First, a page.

Sharon Thompson's Tidbits: Sustainability conference will feature New York Times' food writer Mark Bittman,Sharon ThompsonFebruary 20, 2013 

Sharon Thompson


Well-known authors, community activists, farmers, sociologists and agricultural economists will gather in Kentucky from April 4 to 6 to discuss ideas presented in Wendell Berry's best-seller The Unsettling of America: Culture & Agriculture.

The conference, "From Unsettling to Resettling: What Will It Take to Resettle America?," is sponsored by The Berry Center, a nonprofit organization established in 2011 to institutionalize the work of John M. Berry Jr., John M. Berry Sr. and Wendell Berry.

Professionals knowledgeable in addressing the issue of moving toward a more sustainable world will lead the conference at The Brown Hotel in Louisville and St. Catharine's College in Springfield.

New York Times food columnist Mark Bittman, author of How to Cook Everything, will be the luncheon speaker April 5 at The Brown Hotel. His topic: "Food as a Cultural Product." On April 6, Bittman will participate in a panel discussion, "What Will It Take to Resettle America?" at St. Catharine's. Conference details are at Monthly magazine is seeking the best recipes in the Bluegrass for its fourth annual reader contest. Categories are appetizers, side dishes, main courses, grilling (sponsored by the Kentucky Beef Council), desserts, and recipes featuring locally grown or made products. Go to The submission deadline is March 8. Winners will be featured in the magazine's May issue.

Author's pies take prizes

Local cookbook author Barbara Harper-Bach won the Georgetown Blue Grass Bake-Off Pie Contest at Fava's Restaurant this month. It was the first in a series of monthly pie contests to be held through August at locations in and around Georgetown.

Harper-Bach won first place for her Kentucky sour mash blackberry pie and second place for peach cobbler pie. Here's her recipe for the blackberry pie.


Kentucky sour mash blackberry pie

8 cups fresh or frozen blackberries

1½ cups sugar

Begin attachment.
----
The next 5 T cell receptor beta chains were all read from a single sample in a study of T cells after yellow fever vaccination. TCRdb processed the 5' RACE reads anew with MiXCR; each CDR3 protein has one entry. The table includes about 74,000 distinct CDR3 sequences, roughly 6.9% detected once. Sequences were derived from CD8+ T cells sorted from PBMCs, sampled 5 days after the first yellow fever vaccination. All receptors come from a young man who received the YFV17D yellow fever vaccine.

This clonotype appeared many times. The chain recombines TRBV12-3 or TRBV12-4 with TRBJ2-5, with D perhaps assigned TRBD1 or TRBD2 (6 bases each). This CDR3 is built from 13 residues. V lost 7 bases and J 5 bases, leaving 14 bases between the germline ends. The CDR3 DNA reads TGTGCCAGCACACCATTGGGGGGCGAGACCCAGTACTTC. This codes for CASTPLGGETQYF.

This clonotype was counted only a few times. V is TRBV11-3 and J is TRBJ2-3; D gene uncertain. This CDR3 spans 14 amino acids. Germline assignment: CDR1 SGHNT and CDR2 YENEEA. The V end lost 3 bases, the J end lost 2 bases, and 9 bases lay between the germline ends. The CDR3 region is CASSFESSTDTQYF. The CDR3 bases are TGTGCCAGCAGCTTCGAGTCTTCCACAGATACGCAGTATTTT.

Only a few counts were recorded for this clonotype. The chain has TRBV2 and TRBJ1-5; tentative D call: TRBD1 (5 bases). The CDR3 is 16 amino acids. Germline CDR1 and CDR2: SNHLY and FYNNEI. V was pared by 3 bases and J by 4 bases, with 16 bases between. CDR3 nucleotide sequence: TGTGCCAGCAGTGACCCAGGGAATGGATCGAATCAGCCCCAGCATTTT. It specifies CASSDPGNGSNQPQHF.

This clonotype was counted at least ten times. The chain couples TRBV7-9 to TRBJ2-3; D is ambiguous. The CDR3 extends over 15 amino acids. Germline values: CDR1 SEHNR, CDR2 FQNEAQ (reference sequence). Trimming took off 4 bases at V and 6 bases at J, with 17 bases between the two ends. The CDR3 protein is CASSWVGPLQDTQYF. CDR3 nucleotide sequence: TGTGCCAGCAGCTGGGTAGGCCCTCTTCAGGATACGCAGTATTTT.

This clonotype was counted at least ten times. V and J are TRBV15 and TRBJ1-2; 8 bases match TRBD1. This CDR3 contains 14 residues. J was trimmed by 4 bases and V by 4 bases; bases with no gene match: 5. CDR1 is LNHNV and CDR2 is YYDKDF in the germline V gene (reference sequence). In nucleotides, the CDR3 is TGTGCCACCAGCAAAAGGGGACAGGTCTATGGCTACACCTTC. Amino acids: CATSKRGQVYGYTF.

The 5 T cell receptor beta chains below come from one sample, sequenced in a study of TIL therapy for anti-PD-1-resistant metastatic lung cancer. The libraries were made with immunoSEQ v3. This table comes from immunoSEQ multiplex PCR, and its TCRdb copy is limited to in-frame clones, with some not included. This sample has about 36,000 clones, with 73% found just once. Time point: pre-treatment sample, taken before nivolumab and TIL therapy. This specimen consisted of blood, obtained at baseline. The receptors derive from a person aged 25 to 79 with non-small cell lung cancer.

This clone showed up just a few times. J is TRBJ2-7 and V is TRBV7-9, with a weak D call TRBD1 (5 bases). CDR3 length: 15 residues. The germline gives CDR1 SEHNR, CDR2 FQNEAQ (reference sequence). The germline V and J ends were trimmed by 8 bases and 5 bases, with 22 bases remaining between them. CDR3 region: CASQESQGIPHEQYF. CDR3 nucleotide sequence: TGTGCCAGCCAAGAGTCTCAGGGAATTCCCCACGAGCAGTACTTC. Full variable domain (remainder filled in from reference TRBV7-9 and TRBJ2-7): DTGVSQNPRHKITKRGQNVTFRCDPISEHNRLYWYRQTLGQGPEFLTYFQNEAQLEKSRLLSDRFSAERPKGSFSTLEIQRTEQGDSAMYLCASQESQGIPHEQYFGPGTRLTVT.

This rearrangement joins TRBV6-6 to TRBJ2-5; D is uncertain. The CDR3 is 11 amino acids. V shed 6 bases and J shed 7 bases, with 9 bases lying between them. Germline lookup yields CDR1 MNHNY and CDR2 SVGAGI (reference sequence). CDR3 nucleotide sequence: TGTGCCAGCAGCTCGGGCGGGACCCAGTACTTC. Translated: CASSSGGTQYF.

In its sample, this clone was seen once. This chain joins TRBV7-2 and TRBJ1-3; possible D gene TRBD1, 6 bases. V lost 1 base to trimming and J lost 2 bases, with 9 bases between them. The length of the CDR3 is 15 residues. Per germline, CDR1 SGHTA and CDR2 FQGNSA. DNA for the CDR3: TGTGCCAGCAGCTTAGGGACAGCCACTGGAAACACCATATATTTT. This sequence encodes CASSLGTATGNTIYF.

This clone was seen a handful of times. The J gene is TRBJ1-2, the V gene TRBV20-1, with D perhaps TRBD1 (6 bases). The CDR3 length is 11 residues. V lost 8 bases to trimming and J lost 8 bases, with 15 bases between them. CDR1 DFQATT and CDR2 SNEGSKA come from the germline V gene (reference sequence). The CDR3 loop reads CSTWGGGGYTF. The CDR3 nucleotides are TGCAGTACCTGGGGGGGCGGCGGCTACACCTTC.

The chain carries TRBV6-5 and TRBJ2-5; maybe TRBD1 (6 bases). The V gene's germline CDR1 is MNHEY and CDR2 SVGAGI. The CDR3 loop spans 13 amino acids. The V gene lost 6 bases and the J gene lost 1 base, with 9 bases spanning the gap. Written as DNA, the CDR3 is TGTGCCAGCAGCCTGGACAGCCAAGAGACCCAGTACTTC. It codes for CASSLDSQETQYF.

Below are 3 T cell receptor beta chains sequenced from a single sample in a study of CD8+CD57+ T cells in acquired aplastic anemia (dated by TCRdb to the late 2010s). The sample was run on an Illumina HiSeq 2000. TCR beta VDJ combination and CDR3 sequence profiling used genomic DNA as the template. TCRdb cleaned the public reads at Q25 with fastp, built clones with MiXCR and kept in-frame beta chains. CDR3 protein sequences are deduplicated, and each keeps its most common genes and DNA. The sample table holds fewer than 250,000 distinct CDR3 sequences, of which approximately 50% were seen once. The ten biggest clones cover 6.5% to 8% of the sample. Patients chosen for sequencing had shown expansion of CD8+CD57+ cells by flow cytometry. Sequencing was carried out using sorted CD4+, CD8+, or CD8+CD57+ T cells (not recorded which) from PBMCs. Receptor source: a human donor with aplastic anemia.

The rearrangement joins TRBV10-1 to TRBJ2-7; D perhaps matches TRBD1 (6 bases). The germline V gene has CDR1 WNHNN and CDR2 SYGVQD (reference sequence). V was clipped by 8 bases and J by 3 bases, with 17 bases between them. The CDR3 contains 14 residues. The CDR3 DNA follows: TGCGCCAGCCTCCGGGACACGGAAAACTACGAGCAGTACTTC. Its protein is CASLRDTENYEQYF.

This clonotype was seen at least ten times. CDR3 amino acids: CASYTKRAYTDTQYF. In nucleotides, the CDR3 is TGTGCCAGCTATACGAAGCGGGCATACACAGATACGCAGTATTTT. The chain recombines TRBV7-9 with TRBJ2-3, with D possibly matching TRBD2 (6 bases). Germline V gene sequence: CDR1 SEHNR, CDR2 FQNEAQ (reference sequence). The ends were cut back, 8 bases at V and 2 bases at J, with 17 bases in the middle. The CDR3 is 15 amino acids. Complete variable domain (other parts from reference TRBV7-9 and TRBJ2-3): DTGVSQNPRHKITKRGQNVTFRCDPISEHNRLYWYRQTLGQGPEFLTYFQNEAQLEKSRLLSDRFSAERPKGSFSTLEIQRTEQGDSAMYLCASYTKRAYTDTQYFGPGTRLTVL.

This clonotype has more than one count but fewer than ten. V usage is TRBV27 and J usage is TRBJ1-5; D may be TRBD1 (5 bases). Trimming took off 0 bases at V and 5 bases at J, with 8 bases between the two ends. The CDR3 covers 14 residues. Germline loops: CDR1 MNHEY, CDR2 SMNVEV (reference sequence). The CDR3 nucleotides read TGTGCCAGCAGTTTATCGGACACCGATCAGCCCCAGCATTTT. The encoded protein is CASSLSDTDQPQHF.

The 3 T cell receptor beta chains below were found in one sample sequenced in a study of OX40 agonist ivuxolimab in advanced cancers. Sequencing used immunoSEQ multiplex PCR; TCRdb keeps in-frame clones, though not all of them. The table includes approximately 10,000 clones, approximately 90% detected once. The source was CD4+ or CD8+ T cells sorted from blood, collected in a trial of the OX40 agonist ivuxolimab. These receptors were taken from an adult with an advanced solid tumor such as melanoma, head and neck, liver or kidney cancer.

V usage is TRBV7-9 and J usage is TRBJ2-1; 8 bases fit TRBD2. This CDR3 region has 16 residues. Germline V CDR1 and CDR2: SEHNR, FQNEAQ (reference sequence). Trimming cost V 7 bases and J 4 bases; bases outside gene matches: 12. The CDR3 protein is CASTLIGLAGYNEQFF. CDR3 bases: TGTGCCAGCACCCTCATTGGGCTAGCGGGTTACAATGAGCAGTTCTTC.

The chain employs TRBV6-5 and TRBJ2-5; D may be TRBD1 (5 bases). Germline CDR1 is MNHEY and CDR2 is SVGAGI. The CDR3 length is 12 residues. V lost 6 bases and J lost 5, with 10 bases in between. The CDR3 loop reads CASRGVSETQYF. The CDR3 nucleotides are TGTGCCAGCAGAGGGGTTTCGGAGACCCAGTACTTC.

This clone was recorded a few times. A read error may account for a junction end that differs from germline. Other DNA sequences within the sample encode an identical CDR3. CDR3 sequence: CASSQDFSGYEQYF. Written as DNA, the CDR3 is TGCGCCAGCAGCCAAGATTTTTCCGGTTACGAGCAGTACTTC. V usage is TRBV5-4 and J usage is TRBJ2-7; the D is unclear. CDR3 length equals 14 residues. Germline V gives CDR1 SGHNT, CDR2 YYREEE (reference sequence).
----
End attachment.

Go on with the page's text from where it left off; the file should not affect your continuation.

½ cup all purpose flour

1 tablespoon cinnamon

2 star anise pods

¼ cup sour mash bourbon

1 tablespoon butter, diced

2 (10-inch) homemade pie crusts

1 egg yolk

2 tablespoons half-and-half

Combine blackberries, sugar, flour, cinnamon, star anise and sour mash bourbon in a dutch oven over medium heat. Cook, stirring until sugar is melted and mixture begins to thicken. Taste and correct seasonings if necessary. Remove star anise pods. Pour into 10-inch unbaked pie shell and top with second crust that has been vented in the middle with a few slashes around the top. Crimp edges. Combine egg yolk and half-and-half, and brush on crust. Bake in a preheated 350- degree oven for 1 hour.

Focus on French wines

Master sommelier Scott Harper will conduct a four-week French Wine Academy at Bristol Bar & Grille in Louisville in March.

The class curriculum was created by the French Wine Society and endorsed by the National French Wine Office. Harper, corporate wine and beverage director at the Bristol, is a certified wine educator and a licensed French Wine Academy instructor. Participants will learn about the wine of Beaujolais, Bordeaux, Rhône and Burgundy, and taste wines from the major regions of France.

The four-week course is 6:30 to 8:30 p.m. Monday, March 4 through 25. The Bristol is at 614 West Main Street. The is cost is $159 a person or $299 a couple by Monday; after that the cost increases by $10. Materials are included. Call (502) 582-1995 or go to

Sharon Thompson: (859) 231-3321. Twitter: @FlavorsofKY. Blog:

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